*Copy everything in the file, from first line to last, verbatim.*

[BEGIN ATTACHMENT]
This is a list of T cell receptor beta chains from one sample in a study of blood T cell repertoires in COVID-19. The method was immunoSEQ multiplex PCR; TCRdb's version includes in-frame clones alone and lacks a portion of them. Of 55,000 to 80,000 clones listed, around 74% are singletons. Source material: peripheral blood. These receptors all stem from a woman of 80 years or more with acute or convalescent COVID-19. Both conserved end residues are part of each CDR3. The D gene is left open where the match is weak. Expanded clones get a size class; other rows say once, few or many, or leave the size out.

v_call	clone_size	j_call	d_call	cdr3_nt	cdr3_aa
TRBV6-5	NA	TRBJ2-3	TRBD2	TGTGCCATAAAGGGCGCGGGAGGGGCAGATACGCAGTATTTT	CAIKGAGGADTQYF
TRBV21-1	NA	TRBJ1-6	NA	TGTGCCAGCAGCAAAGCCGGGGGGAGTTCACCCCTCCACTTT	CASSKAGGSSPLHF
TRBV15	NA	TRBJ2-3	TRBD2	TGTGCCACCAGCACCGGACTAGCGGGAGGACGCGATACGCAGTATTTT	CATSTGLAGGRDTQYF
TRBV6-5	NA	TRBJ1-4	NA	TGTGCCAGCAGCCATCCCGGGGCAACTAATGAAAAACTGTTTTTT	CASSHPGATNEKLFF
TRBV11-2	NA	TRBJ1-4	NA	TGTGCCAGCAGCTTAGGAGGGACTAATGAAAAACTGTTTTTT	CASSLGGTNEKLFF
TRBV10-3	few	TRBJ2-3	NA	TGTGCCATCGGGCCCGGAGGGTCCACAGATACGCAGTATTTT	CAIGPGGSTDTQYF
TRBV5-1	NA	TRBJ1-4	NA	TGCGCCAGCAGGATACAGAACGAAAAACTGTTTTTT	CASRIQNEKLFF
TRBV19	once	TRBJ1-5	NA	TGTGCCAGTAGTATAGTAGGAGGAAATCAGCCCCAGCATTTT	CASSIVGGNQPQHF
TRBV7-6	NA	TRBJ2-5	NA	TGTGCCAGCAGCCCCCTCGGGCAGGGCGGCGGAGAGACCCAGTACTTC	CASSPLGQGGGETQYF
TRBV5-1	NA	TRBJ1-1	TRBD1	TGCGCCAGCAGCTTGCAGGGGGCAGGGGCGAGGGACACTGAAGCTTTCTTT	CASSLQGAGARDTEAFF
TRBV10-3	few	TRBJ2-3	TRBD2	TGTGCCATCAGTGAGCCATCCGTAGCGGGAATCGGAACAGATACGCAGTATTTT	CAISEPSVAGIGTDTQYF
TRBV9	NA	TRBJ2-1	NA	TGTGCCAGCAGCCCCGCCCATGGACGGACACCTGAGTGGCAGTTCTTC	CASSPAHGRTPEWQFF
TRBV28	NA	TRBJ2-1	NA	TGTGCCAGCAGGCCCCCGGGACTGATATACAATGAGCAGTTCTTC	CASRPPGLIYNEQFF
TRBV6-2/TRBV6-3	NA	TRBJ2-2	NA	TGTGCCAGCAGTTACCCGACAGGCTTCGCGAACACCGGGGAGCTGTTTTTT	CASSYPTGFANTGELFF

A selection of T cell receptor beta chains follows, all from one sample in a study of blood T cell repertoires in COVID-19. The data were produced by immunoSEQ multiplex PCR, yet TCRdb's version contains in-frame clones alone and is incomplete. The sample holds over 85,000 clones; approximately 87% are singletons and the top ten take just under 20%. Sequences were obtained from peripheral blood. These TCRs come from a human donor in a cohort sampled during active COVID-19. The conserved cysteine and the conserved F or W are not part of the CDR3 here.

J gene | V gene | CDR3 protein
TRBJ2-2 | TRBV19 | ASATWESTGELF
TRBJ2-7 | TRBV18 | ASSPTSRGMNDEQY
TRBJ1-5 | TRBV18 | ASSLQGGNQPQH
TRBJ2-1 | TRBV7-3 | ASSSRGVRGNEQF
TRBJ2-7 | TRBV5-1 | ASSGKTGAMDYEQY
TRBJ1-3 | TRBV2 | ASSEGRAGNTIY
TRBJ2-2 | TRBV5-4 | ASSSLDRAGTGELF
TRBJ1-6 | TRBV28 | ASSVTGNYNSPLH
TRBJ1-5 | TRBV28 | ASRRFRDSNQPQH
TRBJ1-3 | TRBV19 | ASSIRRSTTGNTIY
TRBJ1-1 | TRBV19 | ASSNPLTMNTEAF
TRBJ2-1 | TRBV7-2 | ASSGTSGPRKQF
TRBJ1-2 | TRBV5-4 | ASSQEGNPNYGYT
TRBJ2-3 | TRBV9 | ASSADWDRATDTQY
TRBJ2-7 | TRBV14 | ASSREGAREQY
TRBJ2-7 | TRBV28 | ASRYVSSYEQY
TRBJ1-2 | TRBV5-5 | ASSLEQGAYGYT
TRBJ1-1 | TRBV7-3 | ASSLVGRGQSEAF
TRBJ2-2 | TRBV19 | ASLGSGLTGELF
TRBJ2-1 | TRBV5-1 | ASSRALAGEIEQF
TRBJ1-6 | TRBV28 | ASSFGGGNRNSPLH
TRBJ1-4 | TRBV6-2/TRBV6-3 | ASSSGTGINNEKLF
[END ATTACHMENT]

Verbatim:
This is a list of T cell receptor beta chains from one sample in a study of blood T cell repertoires in COVID-19. The method was immunoSEQ multiplex PCR; TCRdb's version includes in-frame clones alone and lacks a portion of them. Of 55,000 to 80,000 clones listed, around 74% are singletons. Source material: peripheral blood. These receptors all stem from a woman of 80 years or more with acute or convalescent COVID-19. Both conserved end residues are part of each CDR3. The D gene is left open where the match is weak. Expanded clones get a size class; other rows say once, few or many, or leave the size out.

v_call	clone_size	j_call	d_call	cdr3_nt	cdr3_aa
TRBV6-5	NA	TRBJ2-3	TRBD2	TGTGCCATAAAGGGCGCGGGAGGGGCAGATACGCAGTATTTT	CAIKGAGGADTQYF
TRBV21-1	NA	TRBJ1-6	NA	TGTGCCAGCAGCAAAGCCGGGGGGAGTTCACCCCTCCACTTT	CASSKAGGSSPLHF
TRBV15	NA	TRBJ2-3	TRBD2	TGTGCCACCAGCACCGGACTAGCGGGAGGACGCGATACGCAGTATTTT	CATSTGLAGGRDTQYF
TRBV6-5	NA	TRBJ1-4	NA	TGTGCCAGCAGCCATCCCGGGGCAACTAATGAAAAACTGTTTTTT	CASSHPGATNEKLFF
TRBV11-2	NA	TRBJ1-4	NA	TGTGCCAGCAGCTTAGGAGGGACTAATGAAAAACTGTTTTTT	CASSLGGTNEKLFF
TRBV10-3	few	TRBJ2-3	NA	TGTGCCATCGGGCCCGGAGGGTCCACAGATACGCAGTATTTT	CAIGPGGSTDTQYF
TRBV5-1	NA	TRBJ1-4	NA	TGCGCCAGCAGGATACAGAACGAAAAACTGTTTTTT	CASRIQNEKLFF
TRBV19	once	TRBJ1-5	NA	TGTGCCAGTAGTATAGTAGGAGGAAATCAGCCCCAGCATTTT	CASSIVGGNQPQHF
TRBV7-6	NA	TRBJ2-5	NA	TGTGCCAGCAGCCCCCTCGGGCAGGGCGGCGGAGAGACCCAGTACTTC	CASSPLGQGGGETQYF
TRBV5-1	NA	TRBJ1-1	TRBD1	TGCGCCAGCAGCTTGCAGGGGGCAGGGGCGAGGGACACTGAAGCTTTCTTT	CASSLQGAGARDTEAFF
TRBV10-3	few	TRBJ2-3	TRBD2	TGTGCCATCAGTGAGCCATCCGTAGCGGGAATCGGAACAGATACGCAGTATTTT	CAISEPSVAGIGTDTQYF
TRBV9	NA	TRBJ2-1	NA	TGTGCCAGCAGCCCCGCCCATGGACGGACACCTGAGTGGCAGTTCTTC	CASSPAHGRTPEWQFF
TRBV28	NA	TRBJ2-1	NA	TGTGCCAGCAGGCCCCCGGGACTGATATACAATGAGCAGTTCTTC	CASRPPGLIYNEQFF
TRBV6-2/TRBV6-3	NA	TRBJ2-2	NA	TGTGCCAGCAGTTACCCGACAGGCTTCGCGAACACCGGGGAGCTGTTTTTT	CASSYPTGFANTGELFF

A selection of T cell receptor beta chains follows, all from one sample in a study of blood T cell repertoires in COVID-19. The data were produced by immunoSEQ multiplex PCR, yet TCRdb's version contains in-frame clones alone and is incomplete. The sample holds over 85,000 clones; approximately 87% are singletons and the top ten take just under 20%. Sequences were obtained from peripheral blood. These TCRs come from a human donor in a cohort sampled during active COVID-19. The conserved cysteine and the conserved F or W are not part of the CDR3 here.

J gene | V gene | CDR3 protein
TRBJ2-2 | TRBV19 | ASATWESTGELF
TRBJ2-7 | TRBV18 | ASSPTSRGMNDEQY
TRBJ1-5 | TRBV18 | ASSLQGGNQPQH
TRBJ2-1 | TRBV7-3 | ASSSRGVRGNEQF
TRBJ2-7 | TRBV5-1 | ASSGKTGAMDYEQY
TRBJ1-3 | TRBV2 | ASSEGRAGNTIY
TRBJ2-2 | TRBV5-4 | ASSSLDRAGTGELF
TRBJ1-6 | TRBV28 | ASSVTGNYNSPLH
TRBJ1-5 | TRBV28 | ASRRFRDSNQPQH
TRBJ1-3 | TRBV19 | ASSIRRSTTGNTIY
TRBJ1-1 | TRBV19 | ASSNPLTMNTEAF
TRBJ2-1 | TRBV7-2 | ASSGTSGPRKQF
TRBJ1-2 | TRBV5-4 | ASSQEGNPNYGYT
TRBJ2-3 | TRBV9 | ASSADWDRATDTQY
TRBJ2-7 | TRBV14 | ASSREGAREQY
TRBJ2-7 | TRBV28 | ASRYVSSYEQY
TRBJ1-2 | TRBV5-5 | ASSLEQGAYGYT
TRBJ1-1 | TRBV7-3 | ASSLVGRGQSEAF
TRBJ2-2 | TRBV19 | ASLGSGLTGELF
TRBJ2-1 | TRBV5-1 | ASSRALAGEIEQF
TRBJ1-6 | TRBV28 | ASSFGGGNRNSPLH
TRBJ1-4 | TRBV6-2/TRBV6-3 | ASSSGTGINNEKLF